A hill, a beach and the sea, with a tiny cottage nestled at the bottom of the hill, solitary in the day, but with yellow lights, dim yet welcoming, after the sunset, our “demeure” for the 3 or 4 days at Dapoli. That is the only vision of Dapoli-Harnai I have had all these days.
Early in mornings with the fishermen docking, busy crows and busier dogs picking at their share from the fisherman’s catch, is when the beach is at its busiest. Afterwards, the occupants of a sole car perhaps, having tried their luck at driving on the beach and having failed miserably but almost always to their “utter surprise and disbelief”, seem to be the only group of people visible. There are a few families sometimes, bathing, laughing, talking, and shouting, but always distant enough from each other to give an impression of utter peace and solitude. Every once in a while, a horse or two or a bullock cart passes by, asking adults and kids alike if they would like a ride, but unlike at other tourist spots, they do not pester, a polite no is enough to send them on their way.
There would be the compulsory trip to the Kadyavaril Ganpati Temple at Anjarle of course, followed by a “surmai plate” and a “pomfret plate” at Petkar Bhojnalay. Sleeping to the sound of the waves, waking up to the sound of gulls, that beach, that golden sunset streaming into the rooms of Amit’s Konkan Trip BnB, that peace and serenity, all of that was what Dapoli was all about to me, and also, what made Dapoli a favourite destination of the entire family.
And then came the pandemic, with its lockdown and the fear and the nosediving of the economy, the sorrow of losing near ones, of not meeting friends and family for months, and putting a stop to all travel plans. Life, robbed of its usual vivacity, turned into a humdrum of domestic chores, interspersed with hushed conversations on the phone, consoling someone over a bereavement. Days merged into one another, each one as indistinct as the other, as if thrown into a giant cauldron by a careless forger, turning uglier and larger with each passing day. School from home robbed the boy of his social outing, turning him into a tiny monster, quite unlike himself. Five people and a dog, sharing the same space day after day, used up all their patience in their efforts to stay civil to one another.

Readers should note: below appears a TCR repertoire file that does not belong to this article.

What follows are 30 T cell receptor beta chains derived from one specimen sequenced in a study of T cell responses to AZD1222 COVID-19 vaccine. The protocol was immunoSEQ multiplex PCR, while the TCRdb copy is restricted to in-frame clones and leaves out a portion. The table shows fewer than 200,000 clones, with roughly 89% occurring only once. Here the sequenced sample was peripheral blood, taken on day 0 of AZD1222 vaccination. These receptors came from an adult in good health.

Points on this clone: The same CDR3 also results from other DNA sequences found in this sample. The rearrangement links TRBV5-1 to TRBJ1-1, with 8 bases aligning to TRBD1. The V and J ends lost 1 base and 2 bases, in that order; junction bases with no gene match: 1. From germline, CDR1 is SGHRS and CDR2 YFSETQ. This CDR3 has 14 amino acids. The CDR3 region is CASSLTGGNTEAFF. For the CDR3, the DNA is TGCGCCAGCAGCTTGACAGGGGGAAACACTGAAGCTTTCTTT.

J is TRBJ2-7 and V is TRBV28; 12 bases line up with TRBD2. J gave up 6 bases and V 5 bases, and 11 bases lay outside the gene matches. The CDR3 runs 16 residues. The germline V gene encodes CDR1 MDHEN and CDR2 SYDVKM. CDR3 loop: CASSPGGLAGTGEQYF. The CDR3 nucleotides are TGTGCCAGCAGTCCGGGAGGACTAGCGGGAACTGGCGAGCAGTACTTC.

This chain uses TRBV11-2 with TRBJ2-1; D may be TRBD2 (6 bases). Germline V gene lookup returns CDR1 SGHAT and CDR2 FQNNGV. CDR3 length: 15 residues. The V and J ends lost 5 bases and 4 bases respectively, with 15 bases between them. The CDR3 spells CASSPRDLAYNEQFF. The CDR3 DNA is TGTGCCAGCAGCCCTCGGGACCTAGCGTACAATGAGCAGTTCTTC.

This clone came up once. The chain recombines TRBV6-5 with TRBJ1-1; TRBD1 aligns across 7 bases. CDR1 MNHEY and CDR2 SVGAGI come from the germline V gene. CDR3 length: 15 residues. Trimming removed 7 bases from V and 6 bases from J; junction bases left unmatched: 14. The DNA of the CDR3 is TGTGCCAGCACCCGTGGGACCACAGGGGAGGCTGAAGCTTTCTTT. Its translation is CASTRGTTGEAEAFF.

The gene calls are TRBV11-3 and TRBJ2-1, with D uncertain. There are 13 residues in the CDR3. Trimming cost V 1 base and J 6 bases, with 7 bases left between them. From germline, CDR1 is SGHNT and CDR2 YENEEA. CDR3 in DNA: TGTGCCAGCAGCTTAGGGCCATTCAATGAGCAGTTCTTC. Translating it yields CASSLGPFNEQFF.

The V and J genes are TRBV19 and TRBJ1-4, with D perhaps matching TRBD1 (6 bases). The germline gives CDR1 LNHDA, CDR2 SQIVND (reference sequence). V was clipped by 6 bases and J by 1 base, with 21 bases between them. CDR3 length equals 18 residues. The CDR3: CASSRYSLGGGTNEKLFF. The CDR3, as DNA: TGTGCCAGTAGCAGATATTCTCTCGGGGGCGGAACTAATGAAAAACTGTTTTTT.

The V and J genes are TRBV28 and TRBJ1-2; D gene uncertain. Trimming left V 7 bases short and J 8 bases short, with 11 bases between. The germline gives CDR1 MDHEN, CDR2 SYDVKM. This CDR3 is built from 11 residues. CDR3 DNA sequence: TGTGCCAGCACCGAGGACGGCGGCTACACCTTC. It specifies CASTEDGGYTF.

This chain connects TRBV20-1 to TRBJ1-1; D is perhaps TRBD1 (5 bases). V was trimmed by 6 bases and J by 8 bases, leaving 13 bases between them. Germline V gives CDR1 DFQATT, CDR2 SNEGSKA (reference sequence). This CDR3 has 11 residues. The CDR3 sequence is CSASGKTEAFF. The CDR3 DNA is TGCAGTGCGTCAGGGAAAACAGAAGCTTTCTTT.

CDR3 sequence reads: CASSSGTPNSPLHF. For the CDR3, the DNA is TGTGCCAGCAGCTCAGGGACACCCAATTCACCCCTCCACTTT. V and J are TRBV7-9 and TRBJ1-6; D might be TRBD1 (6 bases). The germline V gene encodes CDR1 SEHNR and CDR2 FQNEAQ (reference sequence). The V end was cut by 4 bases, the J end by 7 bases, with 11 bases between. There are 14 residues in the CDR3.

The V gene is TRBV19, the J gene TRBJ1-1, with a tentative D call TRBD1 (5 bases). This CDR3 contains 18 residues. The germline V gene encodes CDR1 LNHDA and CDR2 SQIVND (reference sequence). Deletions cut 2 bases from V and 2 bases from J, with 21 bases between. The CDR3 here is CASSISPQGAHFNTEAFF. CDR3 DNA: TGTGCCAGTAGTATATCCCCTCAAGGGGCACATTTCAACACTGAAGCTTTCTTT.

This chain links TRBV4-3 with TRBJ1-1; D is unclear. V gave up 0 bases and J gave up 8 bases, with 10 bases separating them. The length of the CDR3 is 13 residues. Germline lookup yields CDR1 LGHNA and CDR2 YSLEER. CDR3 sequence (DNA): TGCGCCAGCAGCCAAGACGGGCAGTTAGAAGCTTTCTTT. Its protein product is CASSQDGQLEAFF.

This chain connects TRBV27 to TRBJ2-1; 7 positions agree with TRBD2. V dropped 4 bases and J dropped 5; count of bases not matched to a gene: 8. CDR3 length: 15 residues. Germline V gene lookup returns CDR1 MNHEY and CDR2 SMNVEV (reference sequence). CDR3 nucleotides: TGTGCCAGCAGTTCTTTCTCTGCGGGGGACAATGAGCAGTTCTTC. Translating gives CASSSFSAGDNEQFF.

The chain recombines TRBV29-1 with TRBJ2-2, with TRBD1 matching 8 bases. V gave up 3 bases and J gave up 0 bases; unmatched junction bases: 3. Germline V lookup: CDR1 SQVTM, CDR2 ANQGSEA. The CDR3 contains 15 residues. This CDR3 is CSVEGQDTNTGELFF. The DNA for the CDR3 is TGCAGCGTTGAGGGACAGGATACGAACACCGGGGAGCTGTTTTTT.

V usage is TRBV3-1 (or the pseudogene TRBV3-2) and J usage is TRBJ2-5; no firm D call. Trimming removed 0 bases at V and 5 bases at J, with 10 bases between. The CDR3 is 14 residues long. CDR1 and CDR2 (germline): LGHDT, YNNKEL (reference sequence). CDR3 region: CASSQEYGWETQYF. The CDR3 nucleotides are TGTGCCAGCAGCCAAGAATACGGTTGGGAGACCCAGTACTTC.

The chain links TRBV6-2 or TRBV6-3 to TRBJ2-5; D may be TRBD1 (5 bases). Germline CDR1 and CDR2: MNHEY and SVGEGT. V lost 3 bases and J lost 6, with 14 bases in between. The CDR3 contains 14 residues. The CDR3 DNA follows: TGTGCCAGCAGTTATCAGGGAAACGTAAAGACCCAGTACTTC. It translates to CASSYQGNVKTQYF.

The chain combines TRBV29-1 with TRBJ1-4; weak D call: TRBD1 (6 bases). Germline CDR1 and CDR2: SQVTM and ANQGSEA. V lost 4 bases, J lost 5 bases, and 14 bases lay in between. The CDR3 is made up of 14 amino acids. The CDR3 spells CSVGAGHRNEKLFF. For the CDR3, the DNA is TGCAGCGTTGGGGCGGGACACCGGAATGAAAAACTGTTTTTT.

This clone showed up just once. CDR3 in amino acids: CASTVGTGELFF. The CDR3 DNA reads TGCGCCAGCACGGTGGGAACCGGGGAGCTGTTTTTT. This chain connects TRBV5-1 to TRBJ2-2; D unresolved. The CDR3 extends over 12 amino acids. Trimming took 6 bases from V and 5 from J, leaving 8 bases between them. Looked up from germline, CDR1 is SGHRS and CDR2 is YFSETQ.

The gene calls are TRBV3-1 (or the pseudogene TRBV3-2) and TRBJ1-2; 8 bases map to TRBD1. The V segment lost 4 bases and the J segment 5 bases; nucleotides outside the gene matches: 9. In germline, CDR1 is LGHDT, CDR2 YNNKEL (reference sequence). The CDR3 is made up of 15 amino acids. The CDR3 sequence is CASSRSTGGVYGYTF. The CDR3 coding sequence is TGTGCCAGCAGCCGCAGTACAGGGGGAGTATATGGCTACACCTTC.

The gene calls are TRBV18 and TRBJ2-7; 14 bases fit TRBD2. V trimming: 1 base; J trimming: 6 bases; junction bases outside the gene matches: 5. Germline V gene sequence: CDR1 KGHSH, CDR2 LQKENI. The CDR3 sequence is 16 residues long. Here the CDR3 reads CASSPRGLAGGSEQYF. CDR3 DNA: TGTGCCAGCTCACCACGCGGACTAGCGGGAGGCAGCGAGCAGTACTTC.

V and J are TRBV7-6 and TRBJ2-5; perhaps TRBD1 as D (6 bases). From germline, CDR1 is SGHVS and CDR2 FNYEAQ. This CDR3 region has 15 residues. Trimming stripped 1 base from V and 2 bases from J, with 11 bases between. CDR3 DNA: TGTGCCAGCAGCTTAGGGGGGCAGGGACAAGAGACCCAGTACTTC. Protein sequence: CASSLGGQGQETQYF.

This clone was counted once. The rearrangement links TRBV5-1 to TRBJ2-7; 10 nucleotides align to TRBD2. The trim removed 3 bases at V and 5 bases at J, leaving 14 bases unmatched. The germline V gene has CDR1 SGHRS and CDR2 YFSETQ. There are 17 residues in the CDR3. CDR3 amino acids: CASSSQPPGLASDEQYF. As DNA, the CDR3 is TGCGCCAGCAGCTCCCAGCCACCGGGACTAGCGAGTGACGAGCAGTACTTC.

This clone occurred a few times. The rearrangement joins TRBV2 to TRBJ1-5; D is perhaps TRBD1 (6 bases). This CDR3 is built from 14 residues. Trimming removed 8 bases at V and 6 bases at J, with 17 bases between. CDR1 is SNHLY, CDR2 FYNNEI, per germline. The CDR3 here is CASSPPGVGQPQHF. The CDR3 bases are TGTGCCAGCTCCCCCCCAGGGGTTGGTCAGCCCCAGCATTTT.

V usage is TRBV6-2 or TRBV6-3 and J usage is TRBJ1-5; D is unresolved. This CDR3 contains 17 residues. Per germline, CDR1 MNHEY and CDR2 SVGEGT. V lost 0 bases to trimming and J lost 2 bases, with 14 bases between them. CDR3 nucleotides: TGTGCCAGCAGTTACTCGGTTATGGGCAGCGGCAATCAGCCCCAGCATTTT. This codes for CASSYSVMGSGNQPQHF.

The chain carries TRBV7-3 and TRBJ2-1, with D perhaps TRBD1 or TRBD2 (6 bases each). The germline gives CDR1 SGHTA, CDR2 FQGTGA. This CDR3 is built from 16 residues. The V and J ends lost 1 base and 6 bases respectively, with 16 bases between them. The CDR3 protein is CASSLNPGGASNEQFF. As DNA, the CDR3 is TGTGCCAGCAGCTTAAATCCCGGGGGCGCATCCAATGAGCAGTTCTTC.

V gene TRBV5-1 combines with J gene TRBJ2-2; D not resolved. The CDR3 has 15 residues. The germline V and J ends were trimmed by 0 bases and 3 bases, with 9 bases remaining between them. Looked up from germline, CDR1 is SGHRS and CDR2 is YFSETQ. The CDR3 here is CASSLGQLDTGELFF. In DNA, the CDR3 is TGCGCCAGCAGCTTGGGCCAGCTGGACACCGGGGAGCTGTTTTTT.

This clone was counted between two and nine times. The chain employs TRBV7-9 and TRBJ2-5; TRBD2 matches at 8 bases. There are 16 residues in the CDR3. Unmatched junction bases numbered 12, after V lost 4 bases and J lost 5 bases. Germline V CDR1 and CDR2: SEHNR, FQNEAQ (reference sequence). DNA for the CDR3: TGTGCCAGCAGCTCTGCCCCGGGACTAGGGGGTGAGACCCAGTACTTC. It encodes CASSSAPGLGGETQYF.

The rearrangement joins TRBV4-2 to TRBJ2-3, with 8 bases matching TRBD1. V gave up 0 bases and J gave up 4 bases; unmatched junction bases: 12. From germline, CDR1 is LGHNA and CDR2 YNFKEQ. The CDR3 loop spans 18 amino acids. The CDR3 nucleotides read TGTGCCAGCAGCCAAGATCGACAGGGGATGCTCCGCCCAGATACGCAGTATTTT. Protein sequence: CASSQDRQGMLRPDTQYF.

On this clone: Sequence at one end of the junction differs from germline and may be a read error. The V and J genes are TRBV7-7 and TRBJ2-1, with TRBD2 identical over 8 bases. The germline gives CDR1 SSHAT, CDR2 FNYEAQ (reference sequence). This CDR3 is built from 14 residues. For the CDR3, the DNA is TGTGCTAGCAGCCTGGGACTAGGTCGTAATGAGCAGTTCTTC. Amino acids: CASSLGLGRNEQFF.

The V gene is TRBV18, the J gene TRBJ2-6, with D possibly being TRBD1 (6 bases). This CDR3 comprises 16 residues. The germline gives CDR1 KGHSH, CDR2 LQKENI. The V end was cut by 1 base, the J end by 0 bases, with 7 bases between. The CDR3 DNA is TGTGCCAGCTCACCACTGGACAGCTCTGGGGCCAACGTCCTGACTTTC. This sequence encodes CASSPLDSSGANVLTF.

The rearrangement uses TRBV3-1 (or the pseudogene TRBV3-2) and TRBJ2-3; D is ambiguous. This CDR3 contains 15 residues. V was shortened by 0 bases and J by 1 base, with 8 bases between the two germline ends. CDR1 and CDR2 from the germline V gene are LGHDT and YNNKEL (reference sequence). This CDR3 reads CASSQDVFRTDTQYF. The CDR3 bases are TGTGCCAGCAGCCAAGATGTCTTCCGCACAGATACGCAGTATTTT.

And then came the happy tidings, hotels being allowed to re-open, and immediately our first holiday plan of the season was forged, to the same destination that we had taken the last holiday before the pandemic had raised its ugly head, Dapoli. However, there was to be one tiny difference. Instead of Amit’s Konkantrip, we would be staying at one of the regular hotels, one that’s part of a chain, with all the standard bells and whistles and whom we could hold accountable to abide by all the safety measures. The Fern Samali it was then.
Thus, one smoggy day in October, the three of us loaded our bags into the car and set off. Despite stopping to arm ourselves adequately with hot vada pavs and fiery red chutney, we had covered the distance in less than 6 hours. The roads had not been tended to in a while and was what caused most of the delay (normally its an under-5 hour trip). Fern Samali was just what we expected it to be, very assembly-line, prim and proper. The room was cool though and the bed large. After the shower, that’s the first place we headed to, and even though our tiny monster was rather unhappy, he too soon fell asleep.